WO2001096457A1 - High flexural modulus and/or high heat deflection temperature thermoplastic elastomers and methods for producing the same - Google Patents

High flexural modulus and/or high heat deflection temperature thermoplastic elastomers and methods for producing the same Download PDF

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Publication number
WO2001096457A1
WO2001096457A1 PCT/US2001/019092 US0119092W WO0196457A1 WO 2001096457 A1 WO2001096457 A1 WO 2001096457A1 US 0119092 W US0119092 W US 0119092W WO 0196457 A1 WO0196457 A1 WO 0196457A1
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composition
weight
modifying agent
flexural modulus
thermoplastic
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PCT/US2001/019092
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French (fr)
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Oscar French Noel, Iii
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Luzenac America, Inc.
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Priority to US60/211,688 priority
Application filed by Luzenac America, Inc. filed Critical Luzenac America, Inc.
Publication of WO2001096457A1 publication Critical patent/WO2001096457A1/en

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    • CCHEMISTRY; METALLURGY
    • C08ORGANIC MACROMOLECULAR COMPOUNDS; THEIR PREPARATION OR CHEMICAL WORKING-UP; COMPOSITIONS BASED THEREON
    • C08KUse of inorganic or non-macromolecular organic substances as compounding ingredients
    • C08K5/00Use of organic ingredients
    • C08K5/54Silicon-containing compounds
    • C08K5/541Silicon-containing compounds containing oxygen
    • C08K5/5415Silicon-containing compounds containing oxygen containing at least one Si—O bond
    • CCHEMISTRY; METALLURGY
    • C08ORGANIC MACROMOLECULAR COMPOUNDS; THEIR PREPARATION OR CHEMICAL WORKING-UP; COMPOSITIONS BASED THEREON
    • C08KUse of inorganic or non-macromolecular organic substances as compounding ingredients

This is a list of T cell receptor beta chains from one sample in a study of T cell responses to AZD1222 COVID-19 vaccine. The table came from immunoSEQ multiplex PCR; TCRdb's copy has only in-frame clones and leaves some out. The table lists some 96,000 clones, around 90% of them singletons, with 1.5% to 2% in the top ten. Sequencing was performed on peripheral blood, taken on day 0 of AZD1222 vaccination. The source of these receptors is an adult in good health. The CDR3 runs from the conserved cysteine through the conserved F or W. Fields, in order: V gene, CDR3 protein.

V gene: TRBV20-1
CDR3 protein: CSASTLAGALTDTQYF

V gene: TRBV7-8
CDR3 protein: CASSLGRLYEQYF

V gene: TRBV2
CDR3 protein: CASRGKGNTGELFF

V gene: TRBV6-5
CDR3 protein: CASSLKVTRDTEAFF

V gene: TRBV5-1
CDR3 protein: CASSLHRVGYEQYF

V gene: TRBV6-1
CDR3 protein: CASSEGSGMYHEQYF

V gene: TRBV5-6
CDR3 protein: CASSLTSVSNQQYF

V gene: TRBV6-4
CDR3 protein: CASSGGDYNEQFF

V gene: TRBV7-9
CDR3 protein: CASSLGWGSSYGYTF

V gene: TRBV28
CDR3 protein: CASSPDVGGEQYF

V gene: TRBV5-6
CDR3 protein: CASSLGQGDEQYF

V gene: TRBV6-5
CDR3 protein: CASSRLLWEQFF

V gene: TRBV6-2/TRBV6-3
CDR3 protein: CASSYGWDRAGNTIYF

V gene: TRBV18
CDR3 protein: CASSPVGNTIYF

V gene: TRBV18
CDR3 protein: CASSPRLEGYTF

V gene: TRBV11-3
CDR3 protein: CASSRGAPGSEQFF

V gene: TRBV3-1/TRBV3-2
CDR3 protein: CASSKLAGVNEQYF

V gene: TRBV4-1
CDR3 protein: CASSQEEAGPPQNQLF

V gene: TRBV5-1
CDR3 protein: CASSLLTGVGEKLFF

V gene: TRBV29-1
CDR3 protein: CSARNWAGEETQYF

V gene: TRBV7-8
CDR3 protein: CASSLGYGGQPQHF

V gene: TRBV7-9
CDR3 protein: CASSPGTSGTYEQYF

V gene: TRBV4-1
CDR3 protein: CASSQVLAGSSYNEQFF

• C08K5/00Use of organic ingredients
    • C08K5/04Oxygen-containing compounds
    • CCHEMISTRY; METALLURGY
    • C08ORGANIC MACROMOLECULAR COMPOUNDS; THEIR PREPARATION OR CHEMICAL WORKING-UP; COMPOSITIONS BASED THEREON
    • C08KUse of inorganic or non-macromolecular organic substances as compounding ingredients
    • C08K5/00Use of organic ingredients
    • C08K5/36Sulfur-, selenium-, or tellurium-containing compounds
    • C08K5/41Compounds containing sulfur bound to oxygen
    • C08K5/42Sulfonic acids; Derivatives thereof
    • CCHEMISTRY; METALLURGY
    • C08ORGANIC MACROMOLECULAR COMPOUNDS; THEIR PREPARATION OR CHEMICAL WORKING-UP; COMPOSITIONS BASED THEREON
    • C08LCOMPOSITIONS OF MACROMOLECULAR COMPOUNDS
    • C08L23/00Compositions of homopolymers or copolymers of unsaturated aliphatic hydrocarbons having only one carbon-to-carbon double bond; Compositions of derivatives of such polymers
    • C08L23/02Compositions of homopolymers or copolymers of unsaturated aliphatic hydrocarbons having only one carbon-to-carbon double bond; Compositions of derivatives of such polymers not modified by chemical after-treatment
    • C08L23/04Homopolymers or copolymers of ethene
    • C08L23/08Copolymers of ethene
    • C08L23/0807Copolymers of ethene with unsaturated hydrocarbons only containing more than three carbon atoms
    • C08L23/0815Copolymers of ethene with aliphatic 1-olefins
    • CCHEMISTRY; METALLURGY
    • C08ORGANIC MACROMOLECULAR COMPOUNDS; THEIR PREPARATION OR CHEMICAL WORKING-UP; COMPOSITIONS BASED THEREON
    • C08LCOMPOSITIONS OF MACROMOLECULAR COMPOUNDS
    • C08L23/00Compositions of homopolymers or copolymers of unsaturated aliphatic hydrocarbons having only one carbon-to-carbon double bond; Compositions of derivatives of such polymers
    • C08L23/02Compositions of homopolymers or copolymers of unsaturated aliphatic hydrocarbons having only one carbon-to-carbon double bond; Compositions of derivatives of such polymers not modified by chemical after-treatment
    • C08L23/10Homopolymers or copolymers of propene